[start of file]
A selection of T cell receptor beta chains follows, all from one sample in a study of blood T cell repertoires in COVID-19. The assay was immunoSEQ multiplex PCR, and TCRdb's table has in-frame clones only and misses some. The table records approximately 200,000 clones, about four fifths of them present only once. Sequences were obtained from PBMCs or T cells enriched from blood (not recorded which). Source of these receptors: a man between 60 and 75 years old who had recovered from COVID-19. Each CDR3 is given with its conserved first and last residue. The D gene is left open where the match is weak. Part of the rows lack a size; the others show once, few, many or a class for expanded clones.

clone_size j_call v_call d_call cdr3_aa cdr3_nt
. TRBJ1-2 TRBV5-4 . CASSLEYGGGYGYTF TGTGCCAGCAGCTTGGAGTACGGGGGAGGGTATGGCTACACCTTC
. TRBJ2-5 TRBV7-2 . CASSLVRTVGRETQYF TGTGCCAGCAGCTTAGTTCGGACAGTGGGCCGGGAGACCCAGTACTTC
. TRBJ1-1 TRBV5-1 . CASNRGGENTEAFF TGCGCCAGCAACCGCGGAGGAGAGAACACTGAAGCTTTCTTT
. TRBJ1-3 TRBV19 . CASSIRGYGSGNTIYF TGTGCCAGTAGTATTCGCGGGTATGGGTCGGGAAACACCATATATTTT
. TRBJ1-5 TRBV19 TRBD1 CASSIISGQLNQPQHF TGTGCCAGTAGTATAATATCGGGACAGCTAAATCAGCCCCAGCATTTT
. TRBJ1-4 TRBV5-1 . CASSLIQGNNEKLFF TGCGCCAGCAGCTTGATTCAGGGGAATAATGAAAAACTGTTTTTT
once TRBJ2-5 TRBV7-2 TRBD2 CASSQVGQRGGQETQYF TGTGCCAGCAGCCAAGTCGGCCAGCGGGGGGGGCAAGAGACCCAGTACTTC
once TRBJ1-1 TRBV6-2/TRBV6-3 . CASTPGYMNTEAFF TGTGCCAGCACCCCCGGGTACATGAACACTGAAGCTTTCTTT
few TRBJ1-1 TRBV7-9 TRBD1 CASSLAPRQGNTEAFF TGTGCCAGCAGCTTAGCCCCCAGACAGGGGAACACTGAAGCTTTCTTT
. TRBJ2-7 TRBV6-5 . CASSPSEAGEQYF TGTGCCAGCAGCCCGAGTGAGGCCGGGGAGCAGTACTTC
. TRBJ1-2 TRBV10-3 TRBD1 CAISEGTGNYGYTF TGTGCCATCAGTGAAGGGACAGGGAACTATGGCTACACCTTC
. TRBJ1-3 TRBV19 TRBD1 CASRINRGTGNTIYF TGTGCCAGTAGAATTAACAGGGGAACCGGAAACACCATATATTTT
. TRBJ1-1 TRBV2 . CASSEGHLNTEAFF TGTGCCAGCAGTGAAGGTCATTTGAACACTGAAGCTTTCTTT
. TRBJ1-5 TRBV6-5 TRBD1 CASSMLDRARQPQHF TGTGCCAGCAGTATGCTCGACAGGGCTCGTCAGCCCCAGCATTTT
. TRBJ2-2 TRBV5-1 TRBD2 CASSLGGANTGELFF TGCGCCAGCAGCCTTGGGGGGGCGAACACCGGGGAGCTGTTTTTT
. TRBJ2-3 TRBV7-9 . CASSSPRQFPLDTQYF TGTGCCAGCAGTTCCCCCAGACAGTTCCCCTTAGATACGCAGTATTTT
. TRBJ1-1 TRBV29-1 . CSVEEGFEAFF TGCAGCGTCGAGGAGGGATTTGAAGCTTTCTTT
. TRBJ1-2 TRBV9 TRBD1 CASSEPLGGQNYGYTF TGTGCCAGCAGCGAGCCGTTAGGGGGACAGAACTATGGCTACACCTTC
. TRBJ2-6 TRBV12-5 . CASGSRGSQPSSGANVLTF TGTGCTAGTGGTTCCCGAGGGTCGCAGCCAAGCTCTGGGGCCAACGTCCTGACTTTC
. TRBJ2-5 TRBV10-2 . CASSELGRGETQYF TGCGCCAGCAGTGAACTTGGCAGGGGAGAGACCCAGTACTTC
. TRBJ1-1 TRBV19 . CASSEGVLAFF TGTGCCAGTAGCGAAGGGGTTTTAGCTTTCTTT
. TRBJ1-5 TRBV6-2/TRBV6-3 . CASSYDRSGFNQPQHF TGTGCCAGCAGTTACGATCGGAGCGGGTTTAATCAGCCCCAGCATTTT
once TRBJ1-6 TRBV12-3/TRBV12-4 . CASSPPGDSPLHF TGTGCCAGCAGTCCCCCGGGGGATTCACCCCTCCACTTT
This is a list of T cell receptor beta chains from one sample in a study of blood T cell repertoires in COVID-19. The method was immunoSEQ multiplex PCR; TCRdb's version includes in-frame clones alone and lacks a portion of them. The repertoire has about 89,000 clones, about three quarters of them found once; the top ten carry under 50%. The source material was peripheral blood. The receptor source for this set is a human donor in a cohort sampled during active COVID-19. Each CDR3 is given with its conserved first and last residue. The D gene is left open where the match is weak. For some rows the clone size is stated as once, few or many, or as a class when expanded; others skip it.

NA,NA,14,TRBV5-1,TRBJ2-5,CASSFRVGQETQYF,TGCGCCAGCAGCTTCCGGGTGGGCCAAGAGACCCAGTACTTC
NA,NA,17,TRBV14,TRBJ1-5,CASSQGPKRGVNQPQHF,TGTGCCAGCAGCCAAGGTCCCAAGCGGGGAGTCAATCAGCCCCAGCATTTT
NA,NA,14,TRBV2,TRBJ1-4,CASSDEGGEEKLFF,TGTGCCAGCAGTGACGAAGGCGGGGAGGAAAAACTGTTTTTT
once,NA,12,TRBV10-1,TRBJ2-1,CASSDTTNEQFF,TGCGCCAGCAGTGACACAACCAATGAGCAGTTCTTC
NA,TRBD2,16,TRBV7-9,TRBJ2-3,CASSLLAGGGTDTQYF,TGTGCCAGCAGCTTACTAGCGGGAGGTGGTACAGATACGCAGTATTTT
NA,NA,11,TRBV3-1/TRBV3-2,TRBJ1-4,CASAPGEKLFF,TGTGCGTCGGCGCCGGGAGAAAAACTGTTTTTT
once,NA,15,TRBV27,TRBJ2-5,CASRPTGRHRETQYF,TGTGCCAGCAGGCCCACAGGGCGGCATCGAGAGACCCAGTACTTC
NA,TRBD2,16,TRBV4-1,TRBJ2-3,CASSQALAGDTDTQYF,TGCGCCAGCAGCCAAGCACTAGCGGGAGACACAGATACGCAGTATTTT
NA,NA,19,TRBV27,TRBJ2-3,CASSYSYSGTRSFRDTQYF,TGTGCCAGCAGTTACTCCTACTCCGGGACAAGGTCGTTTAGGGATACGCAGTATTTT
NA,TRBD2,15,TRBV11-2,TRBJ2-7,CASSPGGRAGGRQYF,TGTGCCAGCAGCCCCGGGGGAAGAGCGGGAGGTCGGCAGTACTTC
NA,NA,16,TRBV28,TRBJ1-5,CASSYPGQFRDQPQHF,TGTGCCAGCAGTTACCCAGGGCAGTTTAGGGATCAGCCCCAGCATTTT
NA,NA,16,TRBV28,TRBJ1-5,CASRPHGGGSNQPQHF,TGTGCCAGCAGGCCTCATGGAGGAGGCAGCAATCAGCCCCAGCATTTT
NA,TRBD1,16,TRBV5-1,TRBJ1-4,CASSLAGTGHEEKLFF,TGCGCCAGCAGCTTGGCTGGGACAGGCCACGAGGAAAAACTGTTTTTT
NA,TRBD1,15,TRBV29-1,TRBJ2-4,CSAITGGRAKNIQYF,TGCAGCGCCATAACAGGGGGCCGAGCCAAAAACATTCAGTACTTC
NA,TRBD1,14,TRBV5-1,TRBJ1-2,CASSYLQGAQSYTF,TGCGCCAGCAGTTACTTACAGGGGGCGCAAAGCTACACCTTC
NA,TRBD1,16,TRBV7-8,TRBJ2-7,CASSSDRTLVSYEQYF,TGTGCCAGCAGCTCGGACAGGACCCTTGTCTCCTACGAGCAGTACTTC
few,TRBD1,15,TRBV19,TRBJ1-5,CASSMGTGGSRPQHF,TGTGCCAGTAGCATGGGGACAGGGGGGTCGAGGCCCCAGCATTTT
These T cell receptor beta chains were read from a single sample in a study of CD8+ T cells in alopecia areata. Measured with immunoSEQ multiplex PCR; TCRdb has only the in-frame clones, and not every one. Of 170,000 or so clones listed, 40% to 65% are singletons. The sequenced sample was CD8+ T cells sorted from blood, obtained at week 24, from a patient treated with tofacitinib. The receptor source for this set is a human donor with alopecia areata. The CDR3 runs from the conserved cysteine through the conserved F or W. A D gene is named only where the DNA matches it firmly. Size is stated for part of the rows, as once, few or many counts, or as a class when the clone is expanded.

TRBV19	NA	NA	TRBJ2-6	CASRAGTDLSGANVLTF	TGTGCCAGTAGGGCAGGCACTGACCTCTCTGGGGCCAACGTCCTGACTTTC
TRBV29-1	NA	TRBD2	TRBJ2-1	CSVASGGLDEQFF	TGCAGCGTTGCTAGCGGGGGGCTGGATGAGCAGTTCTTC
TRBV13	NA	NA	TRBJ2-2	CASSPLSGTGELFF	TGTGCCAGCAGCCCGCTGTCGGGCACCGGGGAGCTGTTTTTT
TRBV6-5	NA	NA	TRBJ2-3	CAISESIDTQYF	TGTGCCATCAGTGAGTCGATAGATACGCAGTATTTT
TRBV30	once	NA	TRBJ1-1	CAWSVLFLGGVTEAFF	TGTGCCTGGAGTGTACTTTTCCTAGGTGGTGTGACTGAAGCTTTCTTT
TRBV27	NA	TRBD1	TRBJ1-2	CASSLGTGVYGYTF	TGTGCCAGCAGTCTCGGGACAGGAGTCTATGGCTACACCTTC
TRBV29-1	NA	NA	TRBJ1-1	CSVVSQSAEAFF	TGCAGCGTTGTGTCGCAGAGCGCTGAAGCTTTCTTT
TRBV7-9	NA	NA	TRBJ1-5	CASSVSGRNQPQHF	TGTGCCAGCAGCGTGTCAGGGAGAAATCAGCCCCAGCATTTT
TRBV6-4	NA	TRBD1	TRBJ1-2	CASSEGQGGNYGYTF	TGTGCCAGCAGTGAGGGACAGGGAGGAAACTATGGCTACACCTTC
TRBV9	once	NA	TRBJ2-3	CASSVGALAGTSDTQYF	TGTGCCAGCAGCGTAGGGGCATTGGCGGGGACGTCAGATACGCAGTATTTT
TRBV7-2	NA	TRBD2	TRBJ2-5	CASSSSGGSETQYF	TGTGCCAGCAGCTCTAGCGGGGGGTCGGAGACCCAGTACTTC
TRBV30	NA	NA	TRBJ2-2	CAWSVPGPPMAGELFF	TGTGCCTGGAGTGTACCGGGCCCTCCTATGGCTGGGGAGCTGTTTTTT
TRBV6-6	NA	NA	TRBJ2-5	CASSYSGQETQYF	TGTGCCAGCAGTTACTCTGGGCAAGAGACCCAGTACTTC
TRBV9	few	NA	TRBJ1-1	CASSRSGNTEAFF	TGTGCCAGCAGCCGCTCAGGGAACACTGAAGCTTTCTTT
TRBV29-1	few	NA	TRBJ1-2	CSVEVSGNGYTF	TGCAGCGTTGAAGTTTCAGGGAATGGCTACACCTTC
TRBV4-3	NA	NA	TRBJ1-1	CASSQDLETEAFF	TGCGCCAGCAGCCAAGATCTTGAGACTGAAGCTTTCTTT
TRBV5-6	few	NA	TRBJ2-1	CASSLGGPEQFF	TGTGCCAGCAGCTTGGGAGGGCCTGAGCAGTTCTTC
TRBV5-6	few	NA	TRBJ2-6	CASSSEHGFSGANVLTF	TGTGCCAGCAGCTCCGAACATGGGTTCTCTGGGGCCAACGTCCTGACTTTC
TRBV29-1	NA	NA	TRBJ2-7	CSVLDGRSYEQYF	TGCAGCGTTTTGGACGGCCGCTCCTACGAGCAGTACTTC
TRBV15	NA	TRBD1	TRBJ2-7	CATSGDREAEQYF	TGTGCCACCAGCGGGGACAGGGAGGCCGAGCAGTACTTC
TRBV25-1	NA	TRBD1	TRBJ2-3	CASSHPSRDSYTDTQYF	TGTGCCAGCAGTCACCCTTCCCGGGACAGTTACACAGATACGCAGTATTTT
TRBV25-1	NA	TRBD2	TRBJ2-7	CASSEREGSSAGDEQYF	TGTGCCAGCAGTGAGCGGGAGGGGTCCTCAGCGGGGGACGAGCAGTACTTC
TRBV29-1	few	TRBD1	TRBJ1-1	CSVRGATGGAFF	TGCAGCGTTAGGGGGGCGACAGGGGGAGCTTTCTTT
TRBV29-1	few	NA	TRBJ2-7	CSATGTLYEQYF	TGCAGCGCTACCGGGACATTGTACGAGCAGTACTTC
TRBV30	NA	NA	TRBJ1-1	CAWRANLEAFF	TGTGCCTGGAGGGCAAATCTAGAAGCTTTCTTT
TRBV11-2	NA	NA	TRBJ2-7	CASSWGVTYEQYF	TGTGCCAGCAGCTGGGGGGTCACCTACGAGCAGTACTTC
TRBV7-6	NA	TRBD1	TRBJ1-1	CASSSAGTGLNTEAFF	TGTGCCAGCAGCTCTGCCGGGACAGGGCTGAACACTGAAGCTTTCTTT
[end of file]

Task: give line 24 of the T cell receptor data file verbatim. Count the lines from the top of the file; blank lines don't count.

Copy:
. TRBJ1-5 TRBV6-2/TRBV6-3 . CASSYDRSGFNQPQHF TGTGCCAGCAGTTACGATCGGAGCGGGTTTAATCAGCCCCAGCATTTT